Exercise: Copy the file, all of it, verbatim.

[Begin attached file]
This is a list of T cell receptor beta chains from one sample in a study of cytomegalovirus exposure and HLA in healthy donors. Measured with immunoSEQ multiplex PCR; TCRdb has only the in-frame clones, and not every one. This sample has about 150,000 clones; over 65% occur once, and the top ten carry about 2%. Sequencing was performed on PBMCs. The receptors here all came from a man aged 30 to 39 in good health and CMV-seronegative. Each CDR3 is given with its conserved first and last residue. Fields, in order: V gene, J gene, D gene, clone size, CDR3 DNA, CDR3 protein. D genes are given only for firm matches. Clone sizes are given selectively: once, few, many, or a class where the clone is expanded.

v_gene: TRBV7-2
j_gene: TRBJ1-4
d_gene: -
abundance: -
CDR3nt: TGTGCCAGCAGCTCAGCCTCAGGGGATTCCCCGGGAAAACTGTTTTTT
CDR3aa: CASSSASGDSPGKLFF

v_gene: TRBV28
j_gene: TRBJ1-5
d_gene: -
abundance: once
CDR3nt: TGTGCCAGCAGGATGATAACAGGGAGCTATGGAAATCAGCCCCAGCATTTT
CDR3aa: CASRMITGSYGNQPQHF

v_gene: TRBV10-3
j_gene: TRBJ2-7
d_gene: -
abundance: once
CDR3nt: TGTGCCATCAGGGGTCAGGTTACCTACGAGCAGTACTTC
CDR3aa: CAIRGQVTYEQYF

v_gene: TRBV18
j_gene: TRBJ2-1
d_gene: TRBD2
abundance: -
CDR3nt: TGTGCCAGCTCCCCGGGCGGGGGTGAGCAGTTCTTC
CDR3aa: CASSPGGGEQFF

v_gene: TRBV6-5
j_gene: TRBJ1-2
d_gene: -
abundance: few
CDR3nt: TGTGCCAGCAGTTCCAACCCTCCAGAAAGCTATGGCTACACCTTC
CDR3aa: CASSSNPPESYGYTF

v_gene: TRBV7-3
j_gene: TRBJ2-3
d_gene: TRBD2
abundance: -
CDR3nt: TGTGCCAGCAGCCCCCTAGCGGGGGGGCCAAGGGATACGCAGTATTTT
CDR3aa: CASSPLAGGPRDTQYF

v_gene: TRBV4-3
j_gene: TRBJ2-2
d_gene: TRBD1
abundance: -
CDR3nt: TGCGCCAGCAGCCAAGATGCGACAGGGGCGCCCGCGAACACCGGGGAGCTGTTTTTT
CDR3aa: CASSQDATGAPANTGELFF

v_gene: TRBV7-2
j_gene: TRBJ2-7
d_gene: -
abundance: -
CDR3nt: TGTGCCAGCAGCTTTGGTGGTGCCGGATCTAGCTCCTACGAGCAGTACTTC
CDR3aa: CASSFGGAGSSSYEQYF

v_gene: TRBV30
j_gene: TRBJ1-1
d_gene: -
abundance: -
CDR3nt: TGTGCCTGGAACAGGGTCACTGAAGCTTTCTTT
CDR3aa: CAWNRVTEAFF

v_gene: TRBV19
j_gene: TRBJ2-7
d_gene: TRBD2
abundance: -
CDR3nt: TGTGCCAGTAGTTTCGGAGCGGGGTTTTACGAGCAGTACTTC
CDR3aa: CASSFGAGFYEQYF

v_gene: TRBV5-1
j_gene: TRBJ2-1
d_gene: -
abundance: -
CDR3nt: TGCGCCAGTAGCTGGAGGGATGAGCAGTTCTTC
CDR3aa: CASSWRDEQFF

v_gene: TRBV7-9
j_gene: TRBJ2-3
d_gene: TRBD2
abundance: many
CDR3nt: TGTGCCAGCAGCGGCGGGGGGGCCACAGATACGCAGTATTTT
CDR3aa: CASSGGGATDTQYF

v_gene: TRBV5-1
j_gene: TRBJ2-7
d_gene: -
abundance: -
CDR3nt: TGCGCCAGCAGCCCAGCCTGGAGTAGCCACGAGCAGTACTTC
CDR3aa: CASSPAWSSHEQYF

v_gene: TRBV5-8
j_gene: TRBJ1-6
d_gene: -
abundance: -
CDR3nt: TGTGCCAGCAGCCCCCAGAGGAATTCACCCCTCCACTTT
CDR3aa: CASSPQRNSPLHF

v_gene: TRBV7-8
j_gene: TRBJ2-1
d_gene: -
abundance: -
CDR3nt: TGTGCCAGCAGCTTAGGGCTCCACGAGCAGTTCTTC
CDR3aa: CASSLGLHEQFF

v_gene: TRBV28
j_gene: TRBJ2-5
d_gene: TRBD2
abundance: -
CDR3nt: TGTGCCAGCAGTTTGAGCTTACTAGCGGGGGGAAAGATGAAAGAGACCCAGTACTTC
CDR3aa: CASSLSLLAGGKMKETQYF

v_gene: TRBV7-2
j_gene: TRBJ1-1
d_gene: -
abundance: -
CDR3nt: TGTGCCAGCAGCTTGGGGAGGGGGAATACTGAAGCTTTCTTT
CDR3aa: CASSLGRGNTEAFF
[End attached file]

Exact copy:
This is a list of T cell receptor beta chains from one sample in a study of cytomegalovirus exposure and HLA in healthy donors. Measured with immunoSEQ multiplex PCR; TCRdb has only the in-frame clones, and not every one. This sample has about 150,000 clones; over 65% occur once, and the top ten carry about 2%. Sequencing was performed on PBMCs. The receptors here all came from a man aged 30 to 39 in good health and CMV-seronegative. Each CDR3 is given with its conserved first and last residue. Fields, in order: V gene, J gene, D gene, clone size, CDR3 DNA, CDR3 protein. D genes are given only for firm matches. Clone sizes are given selectively: once, few, many, or a class where the clone is expanded.

v_gene: TRBV7-2
j_gene: TRBJ1-4
d_gene: -
abundance: -
CDR3nt: TGTGCCAGCAGCTCAGCCTCAGGGGATTCCCCGGGAAAACTGTTTTTT
CDR3aa: CASSSASGDSPGKLFF

v_gene: TRBV28
j_gene: TRBJ1-5
d_gene: -
abundance: once
CDR3nt: TGTGCCAGCAGGATGATAACAGGGAGCTATGGAAATCAGCCCCAGCATTTT
CDR3aa: CASRMITGSYGNQPQHF

v_gene: TRBV10-3
j_gene: TRBJ2-7
d_gene: -
abundance: once
CDR3nt: TGTGCCATCAGGGGTCAGGTTACCTACGAGCAGTACTTC
CDR3aa: CAIRGQVTYEQYF

v_gene: TRBV18
j_gene: TRBJ2-1
d_gene: TRBD2
abundance: -
CDR3nt: TGTGCCAGCTCCCCGGGCGGGGGTGAGCAGTTCTTC
CDR3aa: CASSPGGGEQFF

v_gene: TRBV6-5
j_gene: TRBJ1-2
d_gene: -
abundance: few
CDR3nt: TGTGCCAGCAGTTCCAACCCTCCAGAAAGCTATGGCTACACCTTC
CDR3aa: CASSSNPPESYGYTF

v_gene: TRBV7-3
j_gene: TRBJ2-3
d_gene: TRBD2
abundance: -
CDR3nt: TGTGCCAGCAGCCCCCTAGCGGGGGGGCCAAGGGATACGCAGTATTTT
CDR3aa: CASSPLAGGPRDTQYF

v_gene: TRBV4-3
j_gene: TRBJ2-2
d_gene: TRBD1
abundance: -
CDR3nt: TGCGCCAGCAGCCAAGATGCGACAGGGGCGCCCGCGAACACCGGGGAGCTGTTTTTT
CDR3aa: CASSQDATGAPANTGELFF

v_gene: TRBV7-2
j_gene: TRBJ2-7
d_gene: -
abundance: -
CDR3nt: TGTGCCAGCAGCTTTGGTGGTGCCGGATCTAGCTCCTACGAGCAGTACTTC
CDR3aa: CASSFGGAGSSSYEQYF

v_gene: TRBV30
j_gene: TRBJ1-1
d_gene: -
abundance: -
CDR3nt: TGTGCCTGGAACAGGGTCACTGAAGCTTTCTTT
CDR3aa: CAWNRVTEAFF

v_gene: TRBV19
j_gene: TRBJ2-7
d_gene: TRBD2
abundance: -
CDR3nt: TGTGCCAGTAGTTTCGGAGCGGGGTTTTACGAGCAGTACTTC
CDR3aa: CASSFGAGFYEQYF

v_gene: TRBV5-1
j_gene: TRBJ2-1
d_gene: -
abundance: -
CDR3nt: TGCGCCAGTAGCTGGAGGGATGAGCAGTTCTTC
CDR3aa: CASSWRDEQFF

v_gene: TRBV7-9
j_gene: TRBJ2-3
d_gene: TRBD2
abundance: many
CDR3nt: TGTGCCAGCAGCGGCGGGGGGGCCACAGATACGCAGTATTTT
CDR3aa: CASSGGGATDTQYF

v_gene: TRBV5-1
j_gene: TRBJ2-7
d_gene: -
abundance: -
CDR3nt: TGCGCCAGCAGCCCAGCCTGGAGTAGCCACGAGCAGTACTTC
CDR3aa: CASSPAWSSHEQYF

v_gene: TRBV5-8
j_gene: TRBJ1-6
d_gene: -
abundance: -
CDR3nt: TGTGCCAGCAGCCCCCAGAGGAATTCACCCCTCCACTTT
CDR3aa: CASSPQRNSPLHF

v_gene: TRBV7-8
j_gene: TRBJ2-1
d_gene: -
abundance: -
CDR3nt: TGTGCCAGCAGCTTAGGGCTCCACGAGCAGTTCTTC
CDR3aa: CASSLGLHEQFF

v_gene: TRBV28
j_gene: TRBJ2-5
d_gene: TRBD2
abundance: -
CDR3nt: TGTGCCAGCAGTTTGAGCTTACTAGCGGGGGGAAAGATGAAAGAGACCCAGTACTTC
CDR3aa: CASSLSLLAGGKMKETQYF

v_gene: TRBV7-2
j_gene: TRBJ1-1
d_gene: -
abundance: -
CDR3nt: TGTGCCAGCAGCTTGGGGAGGGGGAATACTGAAGCTTTCTTT
CDR3aa: CASSLGRGNTEAFF